Speakers 2018-05-31T17:25:21+00:00

Speakers

We are delighted that these speakers will be joining us at the Technology Safety Summit this year. More speakers will be added as they are confirmed, so check back soon.

Karen Bentley, National Director SafetyNet Australia, WESNET

Karen Bentley is the National Director of Safety Net Australia, WESNET, which examines the intersection between domestic violence and technology. Karen helped establish the program in Australia in 2011 by working with the US-based Safety Net program. A tech enthusiast and strong women’s advocate, she combines both passions to lead and manage WESNET’s work on technology safety. Major projects include the WESNET-Telstra Safe Connections program, which provides smartphones to women impacted by domestic and family violence; and the Safe Technology for Women project that provides advanced technology safety training to frontline agencies.

Karen has been working with the violence against women sector for nearly 20 years. Karen’s career began in the Australian Public Service where she worked in different departments over 14 years, including as a senior executive in the Department of Prime Minister and Cabinet, where she managed the Partnership Against Domestic Violence program. She went on to run a successful management consultancy business for 10 years, working predominantly with government and NGOs. She has held board positions in domestic/family violence or sexual assault services. Between 2008-2012 she also worked in a high security women’s refuge in central Victoria.

Detective Brian Franke, President and Founder 2C Solutions, LLC

Detective Bryan Franke is a 30-year veteran of the Longmont Police Department. He is currently assigned to, and was instrumental in forming, the Cyber Crimes Unit, as well as the development of the Boulder County Computer Forensics Lab; a combined computer forensics lab made up of personnel from four agencies. He has been qualified as an expert witness multiple times. Detective Franke has performed forensic examinations on computers, cell phones, GPS units and other portable devices such as tablets, external HDD and various types of flash storage. He is the President and Founder of 2C Solutions, LLC; an organization dedicated to training other professionals on how to investigate, prosecute, and proactively monitor the use of technology by probation clients, as well as how to deal with various digital crime/technology based investigations. 2C Solutions, LLC

Ginger Gorman, Social Justice Journalist

Ginger Gorman is a fearless and multi award-winning social justice journalist. She has an innate ability to connect and communicate with some of the most interesting and marginalised people in our community. Ginger works hard to translate those untold stories into powerful and insightful journalism.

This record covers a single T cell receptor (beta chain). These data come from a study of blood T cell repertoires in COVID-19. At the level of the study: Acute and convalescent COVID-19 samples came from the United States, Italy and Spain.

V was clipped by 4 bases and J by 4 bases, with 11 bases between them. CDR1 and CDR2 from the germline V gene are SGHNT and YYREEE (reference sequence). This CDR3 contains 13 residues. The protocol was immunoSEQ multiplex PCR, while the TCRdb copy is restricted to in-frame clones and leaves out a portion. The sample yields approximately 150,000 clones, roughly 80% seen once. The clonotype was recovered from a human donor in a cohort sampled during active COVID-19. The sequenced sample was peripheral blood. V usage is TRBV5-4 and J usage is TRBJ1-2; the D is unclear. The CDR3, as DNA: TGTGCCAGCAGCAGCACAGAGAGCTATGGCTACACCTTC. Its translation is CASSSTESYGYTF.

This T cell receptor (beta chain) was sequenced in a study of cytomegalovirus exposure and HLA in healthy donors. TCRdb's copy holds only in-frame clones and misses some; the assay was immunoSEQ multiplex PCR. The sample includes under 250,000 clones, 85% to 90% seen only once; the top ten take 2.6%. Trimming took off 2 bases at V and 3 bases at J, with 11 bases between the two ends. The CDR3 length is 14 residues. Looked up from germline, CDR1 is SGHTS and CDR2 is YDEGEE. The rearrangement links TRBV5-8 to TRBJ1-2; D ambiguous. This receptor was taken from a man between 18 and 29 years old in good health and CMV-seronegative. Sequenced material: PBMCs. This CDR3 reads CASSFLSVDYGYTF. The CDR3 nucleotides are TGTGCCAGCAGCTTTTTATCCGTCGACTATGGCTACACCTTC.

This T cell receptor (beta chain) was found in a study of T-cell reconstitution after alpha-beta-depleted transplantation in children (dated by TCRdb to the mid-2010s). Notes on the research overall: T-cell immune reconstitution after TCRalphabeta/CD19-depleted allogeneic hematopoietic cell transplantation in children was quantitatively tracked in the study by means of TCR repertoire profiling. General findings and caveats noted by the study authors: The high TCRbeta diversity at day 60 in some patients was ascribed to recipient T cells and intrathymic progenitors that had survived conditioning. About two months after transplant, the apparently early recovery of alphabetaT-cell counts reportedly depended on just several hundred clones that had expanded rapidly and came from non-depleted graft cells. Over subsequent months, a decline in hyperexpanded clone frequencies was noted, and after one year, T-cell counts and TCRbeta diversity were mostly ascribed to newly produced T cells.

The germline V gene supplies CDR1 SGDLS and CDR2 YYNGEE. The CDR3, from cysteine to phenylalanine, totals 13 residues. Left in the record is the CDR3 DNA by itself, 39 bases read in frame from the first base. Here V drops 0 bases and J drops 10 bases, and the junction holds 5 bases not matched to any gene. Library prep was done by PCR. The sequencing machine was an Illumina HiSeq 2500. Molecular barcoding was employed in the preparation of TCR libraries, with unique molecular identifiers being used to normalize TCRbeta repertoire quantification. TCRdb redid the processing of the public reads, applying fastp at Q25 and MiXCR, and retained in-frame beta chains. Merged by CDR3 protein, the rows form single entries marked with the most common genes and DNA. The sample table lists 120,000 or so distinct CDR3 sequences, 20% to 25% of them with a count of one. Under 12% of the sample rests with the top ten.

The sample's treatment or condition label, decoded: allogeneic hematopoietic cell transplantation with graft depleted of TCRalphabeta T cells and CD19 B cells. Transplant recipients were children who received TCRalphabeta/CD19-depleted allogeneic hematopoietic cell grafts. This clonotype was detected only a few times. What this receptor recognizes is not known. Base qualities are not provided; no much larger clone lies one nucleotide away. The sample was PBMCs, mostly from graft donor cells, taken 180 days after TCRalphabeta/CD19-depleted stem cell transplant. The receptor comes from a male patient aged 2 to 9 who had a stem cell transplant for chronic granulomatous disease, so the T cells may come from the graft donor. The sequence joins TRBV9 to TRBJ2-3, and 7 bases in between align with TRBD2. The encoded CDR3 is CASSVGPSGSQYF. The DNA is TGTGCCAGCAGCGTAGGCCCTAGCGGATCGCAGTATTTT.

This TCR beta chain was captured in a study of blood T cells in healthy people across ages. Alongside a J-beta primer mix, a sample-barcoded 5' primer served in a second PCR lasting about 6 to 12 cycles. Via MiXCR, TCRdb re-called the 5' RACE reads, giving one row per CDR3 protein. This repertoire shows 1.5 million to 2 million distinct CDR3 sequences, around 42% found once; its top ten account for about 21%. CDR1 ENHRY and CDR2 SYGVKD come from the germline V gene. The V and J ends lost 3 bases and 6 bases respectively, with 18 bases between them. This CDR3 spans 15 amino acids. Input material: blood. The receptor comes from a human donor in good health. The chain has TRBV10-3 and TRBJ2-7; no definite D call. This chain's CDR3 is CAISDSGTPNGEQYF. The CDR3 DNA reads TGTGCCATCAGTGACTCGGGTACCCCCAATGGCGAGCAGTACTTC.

As a result of a story she published via the ABC back in 2010, Ginger and her family became the subject of an international online hate campaign.

Once the stream of cyberhate – and the fear –  died down, she decided to find and interview serious Internet trolls. Ginger was shocked to discover the ways in which cyberhate can wreck women’s lives.

This strange journey into the underbelly of the Internet has made her in-demand as an expert on the topic. Not only has Ginger written extensively about trolling and social media self-defense – especially for women – last year she presented a TEDx talk on the subject. She also featured in Tara Moss’ “Cyberhate” series on the ABC.

Ginger’s most recent four-part investigation into cyberhate and online misogyny for Fairfax mastheads was published to a hail of media and public commentary, firmly focusing the Australian public’s attention on cyberhate and how to stop it. She’s now writing a book on the topic, which will be published by Hardie Grant in 2019.

Heidi Guldbaek, National Trainer, WESNET

Heidi Guldbaek is a National Trainer for the Safety Net Project at WESNET, where she provides education and expert consultation to practitioners on technology-safety issues that impact survivors of domestic violence and sexual assault. Heidi contributes to technology safety curriculum and content, and advocates for the needs of survivors in policy development and legal reform.

Heidi has worked in the anti-violence against women sector as an educator, advocate and activist since 2007. Prior to joining WESNET, Heidi worked towards overcoming women’s structural oppression and injustice in her role as the National Law Reform Coordinator for Women’s Legal Service Australia. She has extensive experience in working with victims and victim advocates to ensure that the voices of women escaping violence are heard in policy, program and legislation development.

Heidi is also a member of the Everywoman Everywhere Coalition; an international coalition of practitioners and survivors. She serves on the Mandatory Training and Prevention Education Sub-Committee, working to advance a grass-roots driven international convention on the prevention of violence against women.

Heidi has a Bachelor of Behavioural Science and a Master of Human Rights degree.

Kaofeng Lee, National Trainer, WESNET

Kaofeng Lee is a National Trainer for WESNET Safety Net Australia, where she provides education and expert consultation to practitioners on technology-safety issues that impact survivors of domestic violence and sexual assault. Kaofeng develops technology safety curriculum, writes resource guides for practitioners and survivors of abuse, and has trained more 10,000 practitioners in the United States, Australia, and internationally on issues of technology abuse, privacy, and victim safety.

Prior to joining WESNET, Kaofeng was a Deputy Director of the U.S. National Network to End Domestic Violence (NNEDV) Safety Net Project. In her nine and a half years with NNEDV, Kaofeng worked with victim service providers, technology companies, and policymakers to improve safety and privacy for victims of intimate partner abuse. She has written Congressional testimony, administrative regulatory comments, and participated on committees that address privacy, technology, and safety.